"The free-scoring shootout is never something you want to do against Tipperary," Clare star Podge Collins told RTÉ Sport this week. "They have too many weapons."
And though Kilkenny have the supremely talented Reid, Walsh, four-time All-Star Richie Hogan, goal-machine Fennelly and potential Young Hurler of the Year Adrian Mullen upfront, you would imagine Cody will feel the same way.
Interception from Cillian Buckley, point taken by Colin Fennelly. @kilkennyclg are all over @limerick with 9 minutes to go #rtegaa https://t.co/ziWTtauVgP pic.twitter.com/DYa5OfpTAf— The Sunday Game (@TheSundayGame) July 27, 2019
Kilkenny beat Limerick by disarming their puckout, blitzing them in the opening stages and sustaining a furious level of work-rate, intensity or whatever buzz-word you prefer to hold on in the closing stretch. They withdrew their half-forwards, closed down the space in the middle third and strangled Limerick’s running game for the majority. True, they were hanging on in the end, but the pressure exerted on the Treaty forwards contributed to their wides tally of 15.
Tipp will provide a different type of challenge, trying to send quick diagonal balls in to constantly rotating forwards. The extent to which final debutant Conor Browne can suppress Noel McGrath, the best passer of a sliotar around, at midfield will have a big bearing on the result.
Young full-back Huw Lawlor will have his hands full with Seamus Callanan (7-16 from play so far), the Tipp captain in the goalscoring form of his life and fit enough at almost 31 to be closing down defenders and causing havoc in opposing defences even in the closing stages, as against the Model men. Centre-back Padraig Walsh might have to restrain his attacking instincts to help mind the house.
Kilkenny will aim to restrict the space at the back, dominate the Tipperary forwards in the air and close down their opponents’ much vaunted Maher-Maher-Maher half-back line relentlessly, though it could be more Maher-Maher-Kennedy if Brendan is detailed to man-mark TJ.
Twice against Wexford, Padraic Maher was penalised while trying to perform his signature bursting run out of defence. The Thurles man might legitimately claim to have been held on both occasions but if Owens is as lenient to the tackler as Sean Cleere was then it’s something Kilkenny can exploit.
Something else that won’t have gone unnoticed is the havoc Wexford’s running game caused in the early stages of that encounter. Though it’s unlikely Kilkenny will commit as many men forward from defence, expect them to test the Tipperary full-back line with direct running in the opening minutes. Barry Heffernan's ability to bottle up Fennelly will be pivotal.
If they can dominate the puckouts to the same extent as against Limerick and avoid allowing the space that opened up for Tipp in the closing stages against Wexford then Kilkenny will be confident.
The Premier Men cruised through the round-robin before walking into a Limerick wall in the Munster final.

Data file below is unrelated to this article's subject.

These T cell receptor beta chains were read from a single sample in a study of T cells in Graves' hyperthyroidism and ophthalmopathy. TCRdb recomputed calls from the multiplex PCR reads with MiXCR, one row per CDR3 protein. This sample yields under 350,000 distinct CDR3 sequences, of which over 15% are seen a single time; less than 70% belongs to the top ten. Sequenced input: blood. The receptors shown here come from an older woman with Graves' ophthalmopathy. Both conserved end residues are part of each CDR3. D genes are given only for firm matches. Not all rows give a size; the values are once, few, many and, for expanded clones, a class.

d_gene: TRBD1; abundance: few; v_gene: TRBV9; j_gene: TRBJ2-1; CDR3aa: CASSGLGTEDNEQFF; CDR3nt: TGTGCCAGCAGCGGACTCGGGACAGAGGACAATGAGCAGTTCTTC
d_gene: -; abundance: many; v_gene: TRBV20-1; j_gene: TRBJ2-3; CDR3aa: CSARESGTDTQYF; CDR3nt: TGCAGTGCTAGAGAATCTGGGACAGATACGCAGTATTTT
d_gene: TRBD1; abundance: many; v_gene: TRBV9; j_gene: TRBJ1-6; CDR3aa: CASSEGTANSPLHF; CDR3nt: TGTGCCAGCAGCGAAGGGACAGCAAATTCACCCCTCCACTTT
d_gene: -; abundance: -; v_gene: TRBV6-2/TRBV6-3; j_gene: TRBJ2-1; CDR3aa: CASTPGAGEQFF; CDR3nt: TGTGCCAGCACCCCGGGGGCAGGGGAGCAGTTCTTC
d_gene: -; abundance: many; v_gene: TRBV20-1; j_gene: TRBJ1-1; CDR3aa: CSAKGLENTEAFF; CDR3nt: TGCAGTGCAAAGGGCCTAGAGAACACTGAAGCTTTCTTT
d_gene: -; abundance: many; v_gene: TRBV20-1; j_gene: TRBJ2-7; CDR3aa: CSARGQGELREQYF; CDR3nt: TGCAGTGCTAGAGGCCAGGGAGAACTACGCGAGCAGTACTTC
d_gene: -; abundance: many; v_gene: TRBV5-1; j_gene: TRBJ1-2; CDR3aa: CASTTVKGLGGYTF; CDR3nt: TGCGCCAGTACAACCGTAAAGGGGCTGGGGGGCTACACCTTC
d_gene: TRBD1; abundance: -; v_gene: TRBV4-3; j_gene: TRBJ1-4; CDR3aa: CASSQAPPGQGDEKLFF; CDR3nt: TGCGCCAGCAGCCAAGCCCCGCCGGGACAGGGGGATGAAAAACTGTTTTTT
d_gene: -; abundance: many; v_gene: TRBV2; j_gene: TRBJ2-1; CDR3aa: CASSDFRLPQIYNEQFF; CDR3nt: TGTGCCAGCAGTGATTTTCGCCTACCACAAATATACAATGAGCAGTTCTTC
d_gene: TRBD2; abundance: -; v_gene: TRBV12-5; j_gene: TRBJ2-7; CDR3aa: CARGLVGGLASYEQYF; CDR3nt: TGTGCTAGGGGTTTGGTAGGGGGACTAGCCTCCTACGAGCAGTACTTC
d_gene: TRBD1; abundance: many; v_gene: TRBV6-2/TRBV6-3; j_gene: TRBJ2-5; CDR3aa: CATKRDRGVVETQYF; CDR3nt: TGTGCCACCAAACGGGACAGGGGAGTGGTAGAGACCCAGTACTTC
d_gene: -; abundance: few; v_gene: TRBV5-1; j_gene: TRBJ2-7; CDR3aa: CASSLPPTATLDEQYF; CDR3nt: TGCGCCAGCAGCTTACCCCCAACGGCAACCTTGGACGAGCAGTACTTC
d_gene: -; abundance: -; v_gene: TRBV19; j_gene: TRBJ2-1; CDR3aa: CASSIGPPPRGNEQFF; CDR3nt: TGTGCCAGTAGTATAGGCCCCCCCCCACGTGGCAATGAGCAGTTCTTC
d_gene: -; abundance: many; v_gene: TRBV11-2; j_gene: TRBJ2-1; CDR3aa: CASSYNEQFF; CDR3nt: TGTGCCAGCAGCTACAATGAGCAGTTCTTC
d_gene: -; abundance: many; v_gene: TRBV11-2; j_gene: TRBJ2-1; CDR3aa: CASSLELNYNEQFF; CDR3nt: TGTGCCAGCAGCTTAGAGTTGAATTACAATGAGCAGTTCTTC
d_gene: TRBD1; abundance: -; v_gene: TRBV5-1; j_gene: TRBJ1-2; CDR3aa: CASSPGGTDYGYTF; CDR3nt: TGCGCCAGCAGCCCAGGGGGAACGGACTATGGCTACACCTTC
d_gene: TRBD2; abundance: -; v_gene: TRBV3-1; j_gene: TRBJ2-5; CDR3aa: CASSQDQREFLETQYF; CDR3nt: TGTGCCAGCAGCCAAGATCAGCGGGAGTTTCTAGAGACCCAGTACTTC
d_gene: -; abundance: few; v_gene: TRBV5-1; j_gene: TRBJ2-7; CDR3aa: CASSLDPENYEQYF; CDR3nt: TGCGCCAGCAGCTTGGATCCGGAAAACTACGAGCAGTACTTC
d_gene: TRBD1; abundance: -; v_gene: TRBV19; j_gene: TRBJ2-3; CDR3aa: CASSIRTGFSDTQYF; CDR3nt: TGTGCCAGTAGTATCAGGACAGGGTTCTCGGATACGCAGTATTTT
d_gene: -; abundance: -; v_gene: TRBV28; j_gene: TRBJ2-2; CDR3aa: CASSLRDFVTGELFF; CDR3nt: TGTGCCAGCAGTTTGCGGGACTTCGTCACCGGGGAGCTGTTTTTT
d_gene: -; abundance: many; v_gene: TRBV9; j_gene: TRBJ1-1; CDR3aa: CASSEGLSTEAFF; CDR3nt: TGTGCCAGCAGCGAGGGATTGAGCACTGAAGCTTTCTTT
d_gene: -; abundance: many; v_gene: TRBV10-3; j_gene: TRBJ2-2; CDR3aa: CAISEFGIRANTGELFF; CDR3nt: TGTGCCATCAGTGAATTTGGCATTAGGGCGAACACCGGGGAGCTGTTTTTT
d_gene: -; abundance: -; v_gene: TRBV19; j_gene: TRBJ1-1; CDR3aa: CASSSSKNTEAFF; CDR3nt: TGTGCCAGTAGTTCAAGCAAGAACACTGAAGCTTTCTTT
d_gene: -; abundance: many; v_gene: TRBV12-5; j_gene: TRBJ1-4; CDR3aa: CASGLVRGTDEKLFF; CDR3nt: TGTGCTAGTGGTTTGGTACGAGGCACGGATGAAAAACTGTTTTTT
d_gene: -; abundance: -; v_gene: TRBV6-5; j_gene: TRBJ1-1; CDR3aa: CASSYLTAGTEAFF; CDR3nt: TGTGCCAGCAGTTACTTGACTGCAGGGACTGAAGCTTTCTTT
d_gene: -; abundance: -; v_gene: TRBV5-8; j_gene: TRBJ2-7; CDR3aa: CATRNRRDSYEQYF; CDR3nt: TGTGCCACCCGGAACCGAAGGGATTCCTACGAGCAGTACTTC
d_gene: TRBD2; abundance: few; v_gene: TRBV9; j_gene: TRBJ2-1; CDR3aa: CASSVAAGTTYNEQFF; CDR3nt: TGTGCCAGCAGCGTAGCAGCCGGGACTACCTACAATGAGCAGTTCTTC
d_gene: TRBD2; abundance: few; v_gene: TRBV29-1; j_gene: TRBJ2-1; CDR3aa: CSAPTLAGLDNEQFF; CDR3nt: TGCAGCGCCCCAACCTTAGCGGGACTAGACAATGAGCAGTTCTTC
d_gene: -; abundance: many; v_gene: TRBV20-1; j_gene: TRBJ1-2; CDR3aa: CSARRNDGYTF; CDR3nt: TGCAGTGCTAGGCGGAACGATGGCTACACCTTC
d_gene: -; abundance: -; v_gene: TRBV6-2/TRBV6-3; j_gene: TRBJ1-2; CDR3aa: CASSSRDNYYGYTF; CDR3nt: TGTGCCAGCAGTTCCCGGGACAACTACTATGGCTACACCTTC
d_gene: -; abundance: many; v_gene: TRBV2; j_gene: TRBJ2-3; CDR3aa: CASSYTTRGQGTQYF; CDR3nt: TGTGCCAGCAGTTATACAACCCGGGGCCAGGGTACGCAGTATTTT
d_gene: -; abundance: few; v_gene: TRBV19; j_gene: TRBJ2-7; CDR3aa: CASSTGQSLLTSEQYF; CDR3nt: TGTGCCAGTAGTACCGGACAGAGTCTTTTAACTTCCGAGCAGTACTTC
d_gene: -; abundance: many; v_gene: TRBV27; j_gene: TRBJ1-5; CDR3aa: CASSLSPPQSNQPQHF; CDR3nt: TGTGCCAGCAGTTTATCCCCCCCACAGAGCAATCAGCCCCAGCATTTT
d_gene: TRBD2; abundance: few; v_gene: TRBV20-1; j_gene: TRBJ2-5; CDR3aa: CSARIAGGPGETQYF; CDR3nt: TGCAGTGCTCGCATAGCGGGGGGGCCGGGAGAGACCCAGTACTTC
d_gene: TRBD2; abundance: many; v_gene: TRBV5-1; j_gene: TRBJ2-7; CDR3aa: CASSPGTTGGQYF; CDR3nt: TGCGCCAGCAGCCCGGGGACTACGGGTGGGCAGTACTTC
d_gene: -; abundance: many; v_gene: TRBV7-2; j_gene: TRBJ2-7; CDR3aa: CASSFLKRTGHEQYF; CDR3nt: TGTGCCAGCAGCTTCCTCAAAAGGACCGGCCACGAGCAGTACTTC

Sheedy explained that crushing 12-point loss in blunt terms: "They completely out-worked us, they appeared in numbers and swarmed us on numerous occasions, up front and in defence. We struggled on the restarts. We normally work the ball through the lines better than we did today."
Was that just a blip or a blueprint for how to beat them?
Work-rate should be a given in an All-Ireland final but the real test will be Tipperary's ability to turn over Kilkenny's backs as they come out with the ball, as they did repeatedly in 2016.
They dominated Wexford from long puckouts in the closing stretch as Ronan Maher - who surely won't line out in the corner as selected - cleaned up but pressure will be on 23-year-old keeper Brian Hogan to find runners rather than bomb the ball down on top of Conor Fogarty, Padraig Walsh and Paddy Deegan.
John McGrath should have a point to prove after his red card and failure to score against Wexford while John 'Bubbles' O’Dwyer looked back to his mercurial best in that game. Free-taker Jason Forde is about as under the radar as a man who has racked up 2-57 in seven games can be while Dan McCormack will play the key role of groundhog in Bonner’s absence.
Questions over the quality of Tipperary’s substitutes were answered somewhat when Ger Browne, Willie Connors, Mark Kehoe and Jake Morris came on and scored a crucial point apiece against a tiring Wexford.
Whether they will be able to do the same against a ferocious Cats defence is another matter, though it is also worth noting that Kilkenny's bench contributed only one point (from James Maher) in their semi-final.
So will it be a perfect dozen of All-Ireland titles for Cody or a second coming for Sheedy? Tipp to turn on the style and land the three-point punches or Kilkenny to hit the body blows and grind it out? Either way, a bruising, brilliant battle for Liam MacCarthy awaits.
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Follow the All-Ireland hurling final between Kilkenny and Tipperary (Sunday 3.30pm) via our live blogs on RTÉ.ie and the News Now app, watch live on RTÉ2 or listen to radio commentary on RTÉ Radio 1 and RTÉ Raidió na Gaeltachta